The Foreign Secretary said Vladimir Putin appeared to be ‘hell-bent’ on a full-scale invasion of Ukraine.
23 February 2022
Britain will make it “as painful as possible” for Russia if President Vladimir Putin unleashes an all-out attack on Ukraine, Foreign Secretary Liz Truss has warned.
Ms Truss said the Russian leader appeared to be “hell-bent” on invading his neighbour, including potentially an assault on the capital, Kyiv.
She said the Government had further measures “in the locker” which it could activate, after an initial tranche of sanctions announced on Tuesday was widely criticised as being too weak.
Boris Johnson told MPs that three oligarchs linked to the Kremlin and five smaller Russian banks were being targeted in the “first barrage” as the United States and the European Union unveiled similar measures.
The White House, meanwhile, also signalled a halt to diplomatic moves to resolve the crisis, scrapping plans for a potential crisis summit between Mr Putin and President Joe Biden.
It follows Mr Putin’s announcement that Russia would recognise the breakaway “republics” of Donetsk and Luhansk in eastern Ukraine, a move seen by many in the West as a precursor to a full-scale invasion.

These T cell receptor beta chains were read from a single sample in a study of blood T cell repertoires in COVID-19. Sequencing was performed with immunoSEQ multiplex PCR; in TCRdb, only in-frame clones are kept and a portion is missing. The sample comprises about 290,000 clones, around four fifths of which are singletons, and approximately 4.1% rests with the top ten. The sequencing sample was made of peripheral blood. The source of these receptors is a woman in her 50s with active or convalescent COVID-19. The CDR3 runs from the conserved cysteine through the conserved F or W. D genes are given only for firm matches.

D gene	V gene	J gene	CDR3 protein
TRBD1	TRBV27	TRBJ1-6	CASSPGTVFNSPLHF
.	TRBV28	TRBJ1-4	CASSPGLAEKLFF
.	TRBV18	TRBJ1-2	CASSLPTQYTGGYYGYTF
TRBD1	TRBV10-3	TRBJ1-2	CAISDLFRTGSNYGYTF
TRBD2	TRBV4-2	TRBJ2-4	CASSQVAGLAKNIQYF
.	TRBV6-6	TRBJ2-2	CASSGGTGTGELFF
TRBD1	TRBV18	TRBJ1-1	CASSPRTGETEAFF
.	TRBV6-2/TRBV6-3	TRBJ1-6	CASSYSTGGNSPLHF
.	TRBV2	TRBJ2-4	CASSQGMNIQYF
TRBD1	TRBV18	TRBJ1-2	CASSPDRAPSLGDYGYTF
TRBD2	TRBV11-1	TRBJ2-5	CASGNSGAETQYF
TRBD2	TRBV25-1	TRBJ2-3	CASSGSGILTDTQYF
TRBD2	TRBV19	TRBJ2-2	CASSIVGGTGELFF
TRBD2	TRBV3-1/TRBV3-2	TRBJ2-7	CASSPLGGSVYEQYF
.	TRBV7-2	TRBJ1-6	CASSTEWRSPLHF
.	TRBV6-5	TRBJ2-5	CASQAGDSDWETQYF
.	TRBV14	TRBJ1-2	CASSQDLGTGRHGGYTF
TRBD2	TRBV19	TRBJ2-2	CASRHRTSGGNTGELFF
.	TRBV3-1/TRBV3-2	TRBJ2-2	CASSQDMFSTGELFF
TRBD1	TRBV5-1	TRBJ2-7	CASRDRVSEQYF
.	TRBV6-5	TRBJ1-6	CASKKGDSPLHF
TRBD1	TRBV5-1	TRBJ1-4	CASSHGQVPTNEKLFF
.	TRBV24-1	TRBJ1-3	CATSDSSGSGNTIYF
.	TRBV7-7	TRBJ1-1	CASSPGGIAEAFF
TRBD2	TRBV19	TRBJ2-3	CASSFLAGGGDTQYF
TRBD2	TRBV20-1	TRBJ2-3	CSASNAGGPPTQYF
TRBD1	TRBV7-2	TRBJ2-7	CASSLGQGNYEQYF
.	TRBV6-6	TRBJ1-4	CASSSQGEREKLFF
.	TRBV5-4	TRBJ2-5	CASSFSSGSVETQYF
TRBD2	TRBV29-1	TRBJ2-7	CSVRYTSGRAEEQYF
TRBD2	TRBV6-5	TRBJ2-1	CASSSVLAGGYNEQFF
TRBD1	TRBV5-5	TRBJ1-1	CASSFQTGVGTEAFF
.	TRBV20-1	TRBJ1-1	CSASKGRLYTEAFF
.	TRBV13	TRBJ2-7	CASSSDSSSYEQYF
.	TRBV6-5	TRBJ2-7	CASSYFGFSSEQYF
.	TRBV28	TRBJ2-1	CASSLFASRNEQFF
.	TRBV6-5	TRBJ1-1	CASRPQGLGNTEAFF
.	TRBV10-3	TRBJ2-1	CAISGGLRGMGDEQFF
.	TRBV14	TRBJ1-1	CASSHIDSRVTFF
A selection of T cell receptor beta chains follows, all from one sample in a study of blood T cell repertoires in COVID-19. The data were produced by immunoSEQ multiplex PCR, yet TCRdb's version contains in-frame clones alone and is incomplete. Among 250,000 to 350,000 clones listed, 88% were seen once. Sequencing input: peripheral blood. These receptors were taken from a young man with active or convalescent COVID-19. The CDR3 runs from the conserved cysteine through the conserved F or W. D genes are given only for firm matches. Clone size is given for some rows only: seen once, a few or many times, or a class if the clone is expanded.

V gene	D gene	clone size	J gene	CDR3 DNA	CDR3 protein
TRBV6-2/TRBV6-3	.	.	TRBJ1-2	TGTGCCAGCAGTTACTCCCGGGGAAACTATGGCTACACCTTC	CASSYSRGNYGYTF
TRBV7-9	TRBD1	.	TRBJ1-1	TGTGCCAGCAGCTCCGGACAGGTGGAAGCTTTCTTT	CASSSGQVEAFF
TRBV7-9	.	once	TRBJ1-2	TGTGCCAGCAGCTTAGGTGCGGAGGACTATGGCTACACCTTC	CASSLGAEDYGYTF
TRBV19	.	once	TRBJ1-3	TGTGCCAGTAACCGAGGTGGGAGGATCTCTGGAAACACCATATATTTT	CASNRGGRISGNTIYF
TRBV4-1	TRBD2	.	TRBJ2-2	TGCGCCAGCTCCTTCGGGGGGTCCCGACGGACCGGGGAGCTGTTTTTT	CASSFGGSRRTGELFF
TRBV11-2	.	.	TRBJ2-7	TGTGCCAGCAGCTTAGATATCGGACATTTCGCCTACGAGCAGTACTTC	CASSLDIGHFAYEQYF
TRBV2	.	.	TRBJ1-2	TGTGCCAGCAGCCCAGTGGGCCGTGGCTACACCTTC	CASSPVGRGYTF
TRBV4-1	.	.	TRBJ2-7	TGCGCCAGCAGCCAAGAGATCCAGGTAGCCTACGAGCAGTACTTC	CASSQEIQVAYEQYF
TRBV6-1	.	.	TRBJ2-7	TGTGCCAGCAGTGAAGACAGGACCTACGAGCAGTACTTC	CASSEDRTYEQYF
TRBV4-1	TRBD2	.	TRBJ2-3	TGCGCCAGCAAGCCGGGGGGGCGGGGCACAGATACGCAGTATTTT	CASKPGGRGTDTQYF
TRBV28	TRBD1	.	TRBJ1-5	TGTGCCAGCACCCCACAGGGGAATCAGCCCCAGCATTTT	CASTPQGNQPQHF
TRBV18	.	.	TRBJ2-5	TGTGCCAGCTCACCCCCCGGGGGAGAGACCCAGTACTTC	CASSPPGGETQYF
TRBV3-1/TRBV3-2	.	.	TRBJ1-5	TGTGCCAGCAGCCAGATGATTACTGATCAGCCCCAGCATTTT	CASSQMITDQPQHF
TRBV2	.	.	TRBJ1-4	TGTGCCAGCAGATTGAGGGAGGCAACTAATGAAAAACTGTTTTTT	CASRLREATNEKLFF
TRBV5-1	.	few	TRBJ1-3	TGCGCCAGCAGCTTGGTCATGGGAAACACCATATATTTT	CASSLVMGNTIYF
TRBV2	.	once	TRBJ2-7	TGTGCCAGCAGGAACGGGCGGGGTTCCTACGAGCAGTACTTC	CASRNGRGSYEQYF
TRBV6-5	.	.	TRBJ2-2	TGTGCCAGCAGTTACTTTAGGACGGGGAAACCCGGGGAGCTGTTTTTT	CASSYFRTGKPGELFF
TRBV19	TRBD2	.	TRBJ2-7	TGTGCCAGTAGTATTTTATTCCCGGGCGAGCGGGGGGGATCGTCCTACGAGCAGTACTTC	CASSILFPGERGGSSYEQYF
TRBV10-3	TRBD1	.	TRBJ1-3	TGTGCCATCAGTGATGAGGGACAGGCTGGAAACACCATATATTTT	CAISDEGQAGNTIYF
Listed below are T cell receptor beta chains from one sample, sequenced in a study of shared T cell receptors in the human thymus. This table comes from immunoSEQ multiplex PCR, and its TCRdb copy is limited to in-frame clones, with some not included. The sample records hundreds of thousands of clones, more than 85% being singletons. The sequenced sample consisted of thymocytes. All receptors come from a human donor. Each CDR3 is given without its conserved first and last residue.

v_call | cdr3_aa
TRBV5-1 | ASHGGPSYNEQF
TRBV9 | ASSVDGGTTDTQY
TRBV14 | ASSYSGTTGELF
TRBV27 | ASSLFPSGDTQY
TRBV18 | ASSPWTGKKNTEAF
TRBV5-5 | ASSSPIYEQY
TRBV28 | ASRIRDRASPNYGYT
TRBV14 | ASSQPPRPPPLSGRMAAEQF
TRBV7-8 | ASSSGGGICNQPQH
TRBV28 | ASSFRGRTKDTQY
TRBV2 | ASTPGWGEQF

Ms Truss said it was still unclear whether Russian troops had crossed into the territories, after Mr Putin said he was authorising the despatch of “peacekeepers” to the area.
“That is frankly ambiguous at this stage,” she told Sky News. “We’ve heard from Putin himself that he is sending in troops. We don’t yet have the full evidence that that has taken place.”
She said however that Britain and other Western allies were determined to make it as difficult as possible for Russia if an attack does take place – including through the supply of defensive weaponry to Ukraine.
“I believe that Putin is hell-bent on invading Ukraine,” she told the BBC Radio 4 Today programme.
“This is about inflicting pain on Putin and degrading the Russian economic system over time, targeting people that are close to Putin.
“What we have to do is make it as painful as possible, both by supplying support to the Ukrainian government in terms of defensive weapons, in terms of economic support, and by imposing economic costs.”